Round 3 – Graeme Clarke – 80th Overall, W
The Ottawa 67’s forward had first-round talent except for one significant flaw – his skating ability. Clarke has begun work on that, though this will be a long-term project. He possesses every other attribute one can ask. He has speed, can generate a good shot, sets up others well., and finds way to score goals that others cannot. He looks purposeful and confident with the puck and is never afraid to create scoring chances even on his own. He does not cross the line from confidence to arrogance often. Again, it is all about when and how his skating evolves in time. That will determine how good of a draft pick this becomes.
Round 3 – Michael Vukojevic – 82nd Overall, D
Ray Shero wanted to stock up on defencemen and that is just what he did with this pick. Vukojevic has less offensive upside than Misyal but again has a lot of the attributes one wants in a bigger defenseman. Simply, he can become a big, bruising shutdown defenseman who also has enough speed to create a little bit in transition as well. At the worst, Vukojevic makes for a great AHL defenseman and a bottom pairing NHL defender. There is also a booming shot in his repertoire that does not appear often enough. He unleashed one several months ago and a scout quipped, “Oh wow I never saw that before from him!”.
Round 4 – Tyce Thompson – 96th Overall, C
Potentially a gem in the making, Thompson was an over-ager who carried some considerable risk. He is a little thin at just over 150 pounds but do not let his small stature fool you. He is the type of player that will be a long, long project at least. Will he crack an NHL roster? That may be questionable but a serviceable AHL pivot is quite possible. Providence College helped Thompson develop some skills that had previously gone. The possibility exists that Thompson could still gain 10-20 pounds or so which would help him NHL wise.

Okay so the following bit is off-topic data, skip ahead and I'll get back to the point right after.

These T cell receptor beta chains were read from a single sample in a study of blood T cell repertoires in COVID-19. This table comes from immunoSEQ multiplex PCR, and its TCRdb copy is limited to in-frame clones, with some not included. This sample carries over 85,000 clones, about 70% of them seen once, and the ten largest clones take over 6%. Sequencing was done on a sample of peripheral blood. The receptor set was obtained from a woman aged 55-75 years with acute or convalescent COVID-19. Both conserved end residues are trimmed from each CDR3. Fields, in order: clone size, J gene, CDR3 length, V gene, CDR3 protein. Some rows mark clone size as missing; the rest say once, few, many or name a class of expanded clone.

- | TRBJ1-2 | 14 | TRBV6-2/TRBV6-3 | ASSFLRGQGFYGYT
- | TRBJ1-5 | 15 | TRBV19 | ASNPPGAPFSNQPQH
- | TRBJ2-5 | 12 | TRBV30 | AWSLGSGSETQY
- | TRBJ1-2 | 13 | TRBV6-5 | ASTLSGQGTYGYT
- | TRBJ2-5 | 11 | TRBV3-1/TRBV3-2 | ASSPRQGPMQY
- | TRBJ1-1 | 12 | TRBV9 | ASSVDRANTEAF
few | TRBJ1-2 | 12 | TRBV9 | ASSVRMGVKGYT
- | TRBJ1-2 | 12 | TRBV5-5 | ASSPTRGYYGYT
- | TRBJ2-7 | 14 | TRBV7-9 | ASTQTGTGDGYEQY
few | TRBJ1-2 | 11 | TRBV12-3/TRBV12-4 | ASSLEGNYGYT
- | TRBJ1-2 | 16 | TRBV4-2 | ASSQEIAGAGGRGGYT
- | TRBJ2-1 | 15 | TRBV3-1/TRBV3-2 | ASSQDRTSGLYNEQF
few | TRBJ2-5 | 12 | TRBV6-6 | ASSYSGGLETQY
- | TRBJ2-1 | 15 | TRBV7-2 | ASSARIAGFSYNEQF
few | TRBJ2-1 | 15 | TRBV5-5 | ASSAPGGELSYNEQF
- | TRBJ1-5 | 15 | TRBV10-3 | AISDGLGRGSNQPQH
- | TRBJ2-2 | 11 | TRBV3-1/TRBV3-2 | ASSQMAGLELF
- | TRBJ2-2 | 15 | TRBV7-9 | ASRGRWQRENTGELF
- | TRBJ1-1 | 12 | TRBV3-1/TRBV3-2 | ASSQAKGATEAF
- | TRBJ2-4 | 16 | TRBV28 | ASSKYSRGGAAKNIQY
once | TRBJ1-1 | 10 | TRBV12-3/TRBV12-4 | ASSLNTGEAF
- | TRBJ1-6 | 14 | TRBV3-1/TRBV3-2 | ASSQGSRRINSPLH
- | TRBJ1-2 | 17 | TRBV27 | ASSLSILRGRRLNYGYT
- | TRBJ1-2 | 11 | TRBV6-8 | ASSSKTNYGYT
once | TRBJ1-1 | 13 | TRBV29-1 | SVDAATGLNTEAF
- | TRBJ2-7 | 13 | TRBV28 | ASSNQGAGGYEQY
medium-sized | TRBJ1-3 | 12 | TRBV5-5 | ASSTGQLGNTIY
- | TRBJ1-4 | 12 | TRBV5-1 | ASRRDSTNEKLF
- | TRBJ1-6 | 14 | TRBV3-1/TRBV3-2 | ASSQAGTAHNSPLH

Round 4 – Case McCarthy – 118th Overall, D
The stacked nature of the USNTDP probably drove down McCarthy’s draft position. However, there is zero doubt what he is. McCarthy values himself as an offensive defenseman who can be quite responsible in his own end. He can hit you hard with his shot or his ability to check players. Fundamentally, he is a bit more ahead defensively than offensively. However, potential exists for growth at both ends of the ice. McCarthy has great size and hands which should serve him well as he rises up the professional levels.
Round 5 – Cole Brady – 127th Overall, G
Brady is a streaky goaltender who would be on a very long development path. There are some nuggets of potential but mostly this was Ray Shero taking a shot on a goaltender who is good positionally and can be spectacular at times. He is athletic but needs to work on lateral movement desperately much like MacKenzie Blackwood. Now, no one is saying he could turn into another Blackwood. However, there is enough room for attainable improvement. The possibility exists – albeit very slight.
Round 5 – Arseni Gritsyuk – 129th Overall, LW
Another Russian player that Ray Shero found was Gritsyuk. This diamond in the rough is a spitfire to play against and has above average hands and shot. He is going to drive opponents bonkers and often. The winger may be small and shifty, but he can get into scoring areas, take his shot, and get out just as quickly. There is something to be said about skills like that. High-energy and persistent effort are calling cards in his game.
Round 6 – Patrick Moynihan – 158th Overall, C